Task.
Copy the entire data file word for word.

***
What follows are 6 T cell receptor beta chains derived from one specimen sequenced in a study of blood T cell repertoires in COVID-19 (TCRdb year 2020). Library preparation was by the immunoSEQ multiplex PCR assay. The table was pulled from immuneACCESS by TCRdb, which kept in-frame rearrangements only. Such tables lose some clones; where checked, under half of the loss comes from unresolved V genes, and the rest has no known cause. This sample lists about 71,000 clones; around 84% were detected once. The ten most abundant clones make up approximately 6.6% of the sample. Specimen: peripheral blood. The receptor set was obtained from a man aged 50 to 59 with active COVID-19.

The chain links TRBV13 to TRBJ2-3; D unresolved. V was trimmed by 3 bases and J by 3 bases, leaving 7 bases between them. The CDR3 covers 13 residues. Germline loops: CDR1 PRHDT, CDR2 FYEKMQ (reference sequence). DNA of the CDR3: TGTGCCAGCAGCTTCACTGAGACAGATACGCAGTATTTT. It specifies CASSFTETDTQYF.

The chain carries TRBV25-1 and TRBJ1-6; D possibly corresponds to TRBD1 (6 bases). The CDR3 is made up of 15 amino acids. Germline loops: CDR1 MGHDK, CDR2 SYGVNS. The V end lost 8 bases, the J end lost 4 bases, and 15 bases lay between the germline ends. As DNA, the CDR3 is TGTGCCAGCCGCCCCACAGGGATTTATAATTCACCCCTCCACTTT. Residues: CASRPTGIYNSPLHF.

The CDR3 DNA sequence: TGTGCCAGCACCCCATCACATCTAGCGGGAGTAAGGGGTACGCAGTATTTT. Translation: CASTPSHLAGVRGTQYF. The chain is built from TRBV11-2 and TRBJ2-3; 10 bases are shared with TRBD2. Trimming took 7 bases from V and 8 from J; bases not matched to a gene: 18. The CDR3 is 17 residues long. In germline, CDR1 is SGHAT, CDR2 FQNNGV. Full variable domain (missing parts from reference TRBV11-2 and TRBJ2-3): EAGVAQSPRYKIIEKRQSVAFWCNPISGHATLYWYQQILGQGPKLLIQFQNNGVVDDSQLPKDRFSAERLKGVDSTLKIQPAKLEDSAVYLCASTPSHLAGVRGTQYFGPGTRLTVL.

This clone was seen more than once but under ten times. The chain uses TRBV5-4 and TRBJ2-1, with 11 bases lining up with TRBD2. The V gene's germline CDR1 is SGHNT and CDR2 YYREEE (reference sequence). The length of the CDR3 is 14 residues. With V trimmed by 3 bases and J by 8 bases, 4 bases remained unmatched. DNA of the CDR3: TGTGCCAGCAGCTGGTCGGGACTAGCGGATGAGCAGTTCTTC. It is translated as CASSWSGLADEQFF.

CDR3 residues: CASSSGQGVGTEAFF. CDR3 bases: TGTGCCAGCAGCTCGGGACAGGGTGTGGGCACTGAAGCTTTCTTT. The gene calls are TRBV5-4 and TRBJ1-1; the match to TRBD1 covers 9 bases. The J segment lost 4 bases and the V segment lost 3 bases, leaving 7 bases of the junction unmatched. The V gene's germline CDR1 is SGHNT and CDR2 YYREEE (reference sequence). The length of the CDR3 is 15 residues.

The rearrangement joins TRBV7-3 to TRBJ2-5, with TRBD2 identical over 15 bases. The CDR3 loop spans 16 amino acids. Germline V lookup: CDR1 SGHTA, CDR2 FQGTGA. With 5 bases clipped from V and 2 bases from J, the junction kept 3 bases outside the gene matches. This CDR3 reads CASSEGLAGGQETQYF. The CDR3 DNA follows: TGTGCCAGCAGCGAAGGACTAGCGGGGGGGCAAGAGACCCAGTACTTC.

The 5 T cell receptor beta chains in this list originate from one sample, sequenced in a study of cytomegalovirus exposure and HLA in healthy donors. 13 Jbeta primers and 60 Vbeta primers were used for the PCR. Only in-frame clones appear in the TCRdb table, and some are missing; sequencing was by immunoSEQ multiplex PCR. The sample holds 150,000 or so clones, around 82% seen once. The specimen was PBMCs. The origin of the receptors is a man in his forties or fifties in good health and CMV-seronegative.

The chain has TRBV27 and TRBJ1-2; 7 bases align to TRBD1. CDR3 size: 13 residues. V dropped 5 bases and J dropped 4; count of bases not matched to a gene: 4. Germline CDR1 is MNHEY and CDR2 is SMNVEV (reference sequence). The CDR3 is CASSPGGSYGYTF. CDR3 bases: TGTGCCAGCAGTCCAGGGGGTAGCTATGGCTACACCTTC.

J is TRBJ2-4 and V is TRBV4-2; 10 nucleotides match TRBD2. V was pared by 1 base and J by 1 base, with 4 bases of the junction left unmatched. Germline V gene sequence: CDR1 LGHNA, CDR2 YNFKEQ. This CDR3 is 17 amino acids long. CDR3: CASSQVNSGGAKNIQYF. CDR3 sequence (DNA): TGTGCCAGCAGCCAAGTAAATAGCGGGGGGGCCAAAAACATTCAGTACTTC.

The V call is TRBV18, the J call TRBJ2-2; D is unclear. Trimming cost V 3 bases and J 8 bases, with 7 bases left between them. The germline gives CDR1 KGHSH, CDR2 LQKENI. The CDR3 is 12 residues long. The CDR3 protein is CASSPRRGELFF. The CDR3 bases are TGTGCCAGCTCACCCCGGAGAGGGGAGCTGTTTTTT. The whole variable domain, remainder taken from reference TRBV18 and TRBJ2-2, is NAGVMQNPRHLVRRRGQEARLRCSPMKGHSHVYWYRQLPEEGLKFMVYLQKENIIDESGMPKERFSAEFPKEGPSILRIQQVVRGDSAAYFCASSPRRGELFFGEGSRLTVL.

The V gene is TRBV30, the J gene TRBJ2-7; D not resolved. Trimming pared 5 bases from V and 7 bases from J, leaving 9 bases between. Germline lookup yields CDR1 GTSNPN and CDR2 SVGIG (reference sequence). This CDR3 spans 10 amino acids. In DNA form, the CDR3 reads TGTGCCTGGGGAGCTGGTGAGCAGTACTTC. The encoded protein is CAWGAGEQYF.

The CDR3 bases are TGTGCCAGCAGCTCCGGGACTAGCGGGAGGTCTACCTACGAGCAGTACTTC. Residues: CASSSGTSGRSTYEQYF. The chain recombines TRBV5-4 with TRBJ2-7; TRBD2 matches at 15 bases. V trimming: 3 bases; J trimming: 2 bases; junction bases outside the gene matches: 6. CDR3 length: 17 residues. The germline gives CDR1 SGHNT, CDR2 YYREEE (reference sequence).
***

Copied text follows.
What follows are 6 T cell receptor beta chains derived from one specimen sequenced in a study of blood T cell repertoires in COVID-19 (TCRdb year 2020). Library preparation was by the immunoSEQ multiplex PCR assay. The table was pulled from immuneACCESS by TCRdb, which kept in-frame rearrangements only. Such tables lose some clones; where checked, under half of the loss comes from unresolved V genes, and the rest has no known cause. This sample lists about 71,000 clones; around 84% were detected once. The ten most abundant clones make up approximately 6.6% of the sample. Specimen: peripheral blood. The receptor set was obtained from a man aged 50 to 59 with active COVID-19.

The chain links TRBV13 to TRBJ2-3; D unresolved. V was trimmed by 3 bases and J by 3 bases, leaving 7 bases between them. The CDR3 covers 13 residues. Germline loops: CDR1 PRHDT, CDR2 FYEKMQ (reference sequence). DNA of the CDR3: TGTGCCAGCAGCTTCACTGAGACAGATACGCAGTATTTT. It specifies CASSFTETDTQYF.

The chain carries TRBV25-1 and TRBJ1-6; D possibly corresponds to TRBD1 (6 bases). The CDR3 is made up of 15 amino acids. Germline loops: CDR1 MGHDK, CDR2 SYGVNS. The V end lost 8 bases, the J end lost 4 bases, and 15 bases lay between the germline ends. As DNA, the CDR3 is TGTGCCAGCCGCCCCACAGGGATTTATAATTCACCCCTCCACTTT. Residues: CASRPTGIYNSPLHF.

The CDR3 DNA sequence: TGTGCCAGCACCCCATCACATCTAGCGGGAGTAAGGGGTACGCAGTATTTT. Translation: CASTPSHLAGVRGTQYF. The chain is built from TRBV11-2 and TRBJ2-3; 10 bases are shared with TRBD2. Trimming took 7 bases from V and 8 from J; bases not matched to a gene: 18. The CDR3 is 17 residues long. In germline, CDR1 is SGHAT, CDR2 FQNNGV. Full variable domain (missing parts from reference TRBV11-2 and TRBJ2-3): EAGVAQSPRYKIIEKRQSVAFWCNPISGHATLYWYQQILGQGPKLLIQFQNNGVVDDSQLPKDRFSAERLKGVDSTLKIQPAKLEDSAVYLCASTPSHLAGVRGTQYFGPGTRLTVL.

This clone was seen more than once but under ten times. The chain uses TRBV5-4 and TRBJ2-1, with 11 bases lining up with TRBD2. The V gene's germline CDR1 is SGHNT and CDR2 YYREEE (reference sequence). The length of the CDR3 is 14 residues. With V trimmed by 3 bases and J by 8 bases, 4 bases remained unmatched. DNA of the CDR3: TGTGCCAGCAGCTGGTCGGGACTAGCGGATGAGCAGTTCTTC. It is translated as CASSWSGLADEQFF.

CDR3 residues: CASSSGQGVGTEAFF. CDR3 bases: TGTGCCAGCAGCTCGGGACAGGGTGTGGGCACTGAAGCTTTCTTT. The gene calls are TRBV5-4 and TRBJ1-1; the match to TRBD1 covers 9 bases. The J segment lost 4 bases and the V segment lost 3 bases, leaving 7 bases of the junction unmatched. The V gene's germline CDR1 is SGHNT and CDR2 YYREEE (reference sequence). The length of the CDR3 is 15 residues.

The rearrangement joins TRBV7-3 to TRBJ2-5, with TRBD2 identical over 15 bases. The CDR3 loop spans 16 amino acids. Germline V lookup: CDR1 SGHTA, CDR2 FQGTGA. With 5 bases clipped from V and 2 bases from J, the junction kept 3 bases outside the gene matches. This CDR3 reads CASSEGLAGGQETQYF. The CDR3 DNA follows: TGTGCCAGCAGCGAAGGACTAGCGGGGGGGCAAGAGACCCAGTACTTC.

The 5 T cell receptor beta chains in this list originate from one sample, sequenced in a study of cytomegalovirus exposure and HLA in healthy donors. 13 Jbeta primers and 60 Vbeta primers were used for the PCR. Only in-frame clones appear in the TCRdb table, and some are missing; sequencing was by immunoSEQ multiplex PCR. The sample holds 150,000 or so clones, around 82% seen once. The specimen was PBMCs. The origin of the receptors is a man in his forties or fifties in good health and CMV-seronegative.

The chain has TRBV27 and TRBJ1-2; 7 bases align to TRBD1. CDR3 size: 13 residues. V dropped 5 bases and J dropped 4; count of bases not matched to a gene: 4. Germline CDR1 is MNHEY and CDR2 is SMNVEV (reference sequence). The CDR3 is CASSPGGSYGYTF. CDR3 bases: TGTGCCAGCAGTCCAGGGGGTAGCTATGGCTACACCTTC.

J is TRBJ2-4 and V is TRBV4-2; 10 nucleotides match TRBD2. V was pared by 1 base and J by 1 base, with 4 bases of the junction left unmatched. Germline V gene sequence: CDR1 LGHNA, CDR2 YNFKEQ. This CDR3 is 17 amino acids long. CDR3: CASSQVNSGGAKNIQYF. CDR3 sequence (DNA): TGTGCCAGCAGCCAAGTAAATAGCGGGGGGGCCAAAAACATTCAGTACTTC.

The V call is TRBV18, the J call TRBJ2-2; D is unclear. Trimming cost V 3 bases and J 8 bases, with 7 bases left between them. The germline gives CDR1 KGHSH, CDR2 LQKENI. The CDR3 is 12 residues long. The CDR3 protein is CASSPRRGELFF. The CDR3 bases are TGTGCCAGCTCACCCCGGAGAGGGGAGCTGTTTTTT. The whole variable domain, remainder taken from reference TRBV18 and TRBJ2-2, is NAGVMQNPRHLVRRRGQEARLRCSPMKGHSHVYWYRQLPEEGLKFMVYLQKENIIDESGMPKERFSAEFPKEGPSILRIQQVVRGDSAAYFCASSPRRGELFFGEGSRLTVL.

The V gene is TRBV30, the J gene TRBJ2-7; D not resolved. Trimming pared 5 bases from V and 7 bases from J, leaving 9 bases between. Germline lookup yields CDR1 GTSNPN and CDR2 SVGIG (reference sequence). This CDR3 spans 10 amino acids. In DNA form, the CDR3 reads TGTGCCTGGGGAGCTGGTGAGCAGTACTTC. The encoded protein is CAWGAGEQYF.

The CDR3 bases are TGTGCCAGCAGCTCCGGGACTAGCGGGAGGTCTACCTACGAGCAGTACTTC. Residues: CASSSGTSGRSTYEQYF. The chain recombines TRBV5-4 with TRBJ2-7; TRBD2 matches at 15 bases. V trimming: 3 bases; J trimming: 2 bases; junction bases outside the gene matches: 6. CDR3 length: 17 residues. The germline gives CDR1 SGHNT, CDR2 YYREEE (reference sequence).